Al Capone is one of the most notorious gangsters in the history of the United States. Capone reigned over the speakeasies, bootlegging business and other illegal ventures during the Prohibition era during the Roaring Twenties in Chicago. Capone’s nemesis was crime fighter Elliott Ness and the Untouchables, but it was tax evasion that finally sent him prison in 1931.
Alphonse Capone was born in Brooklyn, New York in 1899, As a young man, Capone was a member of a notorious street gang led by Johnny Torrio. Lucky Luciano, who also went on to be a notorious mobster, was another member of this violent gang.
Torrio invited Capone to join him in Chicago in about 1920. Capone became a Lieutenant of the Colosimo mob, which viewed the rackets spawned by the Prohibition Amendment as prosperous growth industries. Opportunities to make riches were provided the public appetite for alcohol, which was legally prohibited. The gangs prospered by illegal brewing, distilling and distribution of beer and liquor. The Chicago mobsters also developed interests in legitimate business, such as cleaning and dyeing. They developed influence with public officials, labor unions and employee’s associations.
In 1925 Capone became the boss of the Chicago gang when Torrio was seriously wounded and retired. By 1929 Capone had a fearsome reputation in the gang rivalries of the Prohibition era and acquired ‘racketeering rights’ in several areas of Chicago.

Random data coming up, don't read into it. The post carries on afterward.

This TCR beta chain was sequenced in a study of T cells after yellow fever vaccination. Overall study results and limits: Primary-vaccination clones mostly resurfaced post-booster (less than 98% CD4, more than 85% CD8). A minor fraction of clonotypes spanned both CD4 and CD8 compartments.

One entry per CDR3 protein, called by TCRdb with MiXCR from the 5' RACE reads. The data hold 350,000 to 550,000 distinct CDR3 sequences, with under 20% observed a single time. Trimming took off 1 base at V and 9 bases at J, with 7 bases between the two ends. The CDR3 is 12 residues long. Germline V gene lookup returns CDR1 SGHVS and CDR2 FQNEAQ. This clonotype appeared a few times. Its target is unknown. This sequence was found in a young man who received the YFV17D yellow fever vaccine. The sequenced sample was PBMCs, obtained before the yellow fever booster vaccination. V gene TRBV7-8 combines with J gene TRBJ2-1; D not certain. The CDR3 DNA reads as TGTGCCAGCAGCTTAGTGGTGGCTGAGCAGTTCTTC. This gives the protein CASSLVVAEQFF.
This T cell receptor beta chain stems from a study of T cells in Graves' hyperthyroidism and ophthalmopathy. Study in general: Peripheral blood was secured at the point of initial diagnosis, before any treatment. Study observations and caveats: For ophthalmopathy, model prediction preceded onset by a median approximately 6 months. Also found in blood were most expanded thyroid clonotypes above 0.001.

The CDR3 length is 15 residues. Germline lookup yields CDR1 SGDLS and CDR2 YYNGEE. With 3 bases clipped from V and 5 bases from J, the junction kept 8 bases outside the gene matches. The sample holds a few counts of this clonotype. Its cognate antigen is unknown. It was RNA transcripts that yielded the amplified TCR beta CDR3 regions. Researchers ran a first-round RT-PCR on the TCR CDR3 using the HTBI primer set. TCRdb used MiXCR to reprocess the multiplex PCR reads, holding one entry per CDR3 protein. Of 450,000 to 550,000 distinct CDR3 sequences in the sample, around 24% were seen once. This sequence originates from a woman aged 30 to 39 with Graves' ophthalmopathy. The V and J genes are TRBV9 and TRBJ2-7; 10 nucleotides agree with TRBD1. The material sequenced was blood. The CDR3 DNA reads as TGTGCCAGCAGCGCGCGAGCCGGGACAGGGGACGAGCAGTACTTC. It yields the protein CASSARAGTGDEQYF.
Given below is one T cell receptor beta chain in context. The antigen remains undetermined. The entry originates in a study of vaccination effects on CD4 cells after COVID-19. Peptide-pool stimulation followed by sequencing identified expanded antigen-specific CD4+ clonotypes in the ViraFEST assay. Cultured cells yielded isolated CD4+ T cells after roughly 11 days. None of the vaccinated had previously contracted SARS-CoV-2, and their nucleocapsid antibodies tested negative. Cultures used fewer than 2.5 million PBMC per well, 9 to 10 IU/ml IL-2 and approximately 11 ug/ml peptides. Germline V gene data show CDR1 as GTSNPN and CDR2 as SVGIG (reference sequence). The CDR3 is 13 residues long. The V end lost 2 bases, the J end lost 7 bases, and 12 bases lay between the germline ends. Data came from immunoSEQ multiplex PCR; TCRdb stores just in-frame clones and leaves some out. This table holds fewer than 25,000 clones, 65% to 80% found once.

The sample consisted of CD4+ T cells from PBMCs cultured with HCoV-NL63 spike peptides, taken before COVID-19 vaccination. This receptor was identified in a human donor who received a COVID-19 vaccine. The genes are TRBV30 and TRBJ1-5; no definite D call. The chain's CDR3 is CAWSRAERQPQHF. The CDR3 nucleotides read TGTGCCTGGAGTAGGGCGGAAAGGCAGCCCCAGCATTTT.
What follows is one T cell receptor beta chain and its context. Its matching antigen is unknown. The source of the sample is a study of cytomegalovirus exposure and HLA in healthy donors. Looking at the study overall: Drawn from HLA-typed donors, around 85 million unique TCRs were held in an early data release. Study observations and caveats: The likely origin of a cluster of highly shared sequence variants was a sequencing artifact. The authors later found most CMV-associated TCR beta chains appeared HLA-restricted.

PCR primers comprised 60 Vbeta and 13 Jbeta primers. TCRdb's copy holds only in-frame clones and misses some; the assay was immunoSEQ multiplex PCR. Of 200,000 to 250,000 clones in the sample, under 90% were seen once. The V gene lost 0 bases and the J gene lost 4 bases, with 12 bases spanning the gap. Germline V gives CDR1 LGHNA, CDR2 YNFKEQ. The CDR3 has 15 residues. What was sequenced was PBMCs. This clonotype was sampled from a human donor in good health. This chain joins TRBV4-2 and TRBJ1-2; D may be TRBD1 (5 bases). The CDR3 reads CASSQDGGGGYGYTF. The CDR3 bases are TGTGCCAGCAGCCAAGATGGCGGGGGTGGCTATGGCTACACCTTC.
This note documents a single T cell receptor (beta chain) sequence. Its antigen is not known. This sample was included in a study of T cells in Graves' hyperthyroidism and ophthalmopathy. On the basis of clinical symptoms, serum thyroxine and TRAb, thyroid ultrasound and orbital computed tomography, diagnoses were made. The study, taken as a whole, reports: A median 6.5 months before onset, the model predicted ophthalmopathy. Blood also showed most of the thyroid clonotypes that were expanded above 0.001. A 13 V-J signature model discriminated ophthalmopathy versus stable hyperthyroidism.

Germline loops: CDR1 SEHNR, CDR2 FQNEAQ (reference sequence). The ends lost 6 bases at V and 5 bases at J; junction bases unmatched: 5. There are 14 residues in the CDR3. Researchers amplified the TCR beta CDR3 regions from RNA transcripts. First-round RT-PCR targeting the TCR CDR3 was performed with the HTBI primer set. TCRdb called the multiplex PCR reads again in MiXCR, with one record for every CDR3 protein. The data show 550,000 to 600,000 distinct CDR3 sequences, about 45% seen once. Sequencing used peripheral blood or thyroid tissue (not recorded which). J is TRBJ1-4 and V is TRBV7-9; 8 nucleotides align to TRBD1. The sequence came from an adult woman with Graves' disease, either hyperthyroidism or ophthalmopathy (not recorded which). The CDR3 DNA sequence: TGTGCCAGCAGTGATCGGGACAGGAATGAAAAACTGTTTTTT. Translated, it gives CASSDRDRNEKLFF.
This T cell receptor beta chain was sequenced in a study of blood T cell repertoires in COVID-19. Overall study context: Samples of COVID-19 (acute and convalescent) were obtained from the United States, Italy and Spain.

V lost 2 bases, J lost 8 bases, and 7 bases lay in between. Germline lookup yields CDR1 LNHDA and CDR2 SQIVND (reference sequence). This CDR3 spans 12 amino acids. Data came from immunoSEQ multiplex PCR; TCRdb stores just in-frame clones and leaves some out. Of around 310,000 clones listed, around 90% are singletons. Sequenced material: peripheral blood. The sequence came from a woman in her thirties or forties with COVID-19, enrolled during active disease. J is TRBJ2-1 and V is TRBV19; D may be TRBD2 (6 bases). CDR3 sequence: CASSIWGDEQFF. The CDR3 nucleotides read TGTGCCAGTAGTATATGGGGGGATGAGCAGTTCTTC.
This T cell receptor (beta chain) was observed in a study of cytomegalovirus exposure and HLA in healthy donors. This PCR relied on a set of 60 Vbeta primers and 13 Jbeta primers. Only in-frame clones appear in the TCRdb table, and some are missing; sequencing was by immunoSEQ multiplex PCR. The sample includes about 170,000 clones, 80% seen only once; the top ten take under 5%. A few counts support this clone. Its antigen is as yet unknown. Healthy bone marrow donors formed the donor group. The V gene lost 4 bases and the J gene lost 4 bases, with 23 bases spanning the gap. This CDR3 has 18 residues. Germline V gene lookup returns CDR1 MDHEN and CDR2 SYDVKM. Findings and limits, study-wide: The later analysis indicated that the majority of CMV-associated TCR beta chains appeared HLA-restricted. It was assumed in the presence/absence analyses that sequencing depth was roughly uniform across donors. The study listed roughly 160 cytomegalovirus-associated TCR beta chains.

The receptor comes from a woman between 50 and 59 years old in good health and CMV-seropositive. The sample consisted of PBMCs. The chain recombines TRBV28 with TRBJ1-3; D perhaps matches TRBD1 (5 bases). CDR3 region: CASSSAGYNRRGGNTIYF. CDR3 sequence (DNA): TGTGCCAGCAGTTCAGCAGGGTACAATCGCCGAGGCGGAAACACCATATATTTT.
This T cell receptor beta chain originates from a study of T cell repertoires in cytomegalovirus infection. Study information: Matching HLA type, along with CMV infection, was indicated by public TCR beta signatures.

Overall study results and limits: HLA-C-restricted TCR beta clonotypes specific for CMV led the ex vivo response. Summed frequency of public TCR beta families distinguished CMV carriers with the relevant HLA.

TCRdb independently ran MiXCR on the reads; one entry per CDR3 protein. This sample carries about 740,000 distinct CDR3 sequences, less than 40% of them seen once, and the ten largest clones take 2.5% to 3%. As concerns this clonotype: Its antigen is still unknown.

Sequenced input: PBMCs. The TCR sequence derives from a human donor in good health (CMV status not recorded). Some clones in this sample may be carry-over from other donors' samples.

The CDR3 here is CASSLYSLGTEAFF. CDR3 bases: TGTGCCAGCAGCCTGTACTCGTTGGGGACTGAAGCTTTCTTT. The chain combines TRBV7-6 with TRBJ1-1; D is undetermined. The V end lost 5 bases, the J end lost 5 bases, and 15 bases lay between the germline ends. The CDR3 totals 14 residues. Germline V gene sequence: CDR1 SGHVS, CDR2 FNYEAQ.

During the notorious ‘Roaring twenties,’ Capone ruled crime in the Windy City, controlling gambling, bootlegging, prostitution, bribery, narcotics trafficking, robbery, protections rackets and murder.
According to the FBI website, the racketeering laws were not the same as they are today. The FBI did not have jurisdiction over prohibition. Even the notorious ‘Valentine’s Day Massacre” could not be touched by the Feds, because the violent mass shooting was not a federal offence.
The St. Valentine’s Day Massacres, on February 14, 1929, is one of the most famous incidences of violence of the Chicago gangs in the Prohibition era. Allegedly, Al Capone’s gang lined up seven members and associates of the Bugs Moran gang against a garage wall and shot them with machine guns. The massacre was generally ascribed to the Capone mob, but Al Capone himself was in Florida at the time.
Capone was released in 1939, but never publicly returned to Chicago. He had syphilis and his health had deteriorated while in prison. Capone, who reportedly had the mentality of a 12 year old, moved into his home in Palm Island, Florida where he lived with his wife and immediate family in a secluded atmosphere. Capone died of a stroke and pneumonia in 1947.
According to the FBI website, there are 2,400 pages of records on Al Capone and his criminal activities in the history section of the Federal Bureau of Investigation website.
By Christine Bude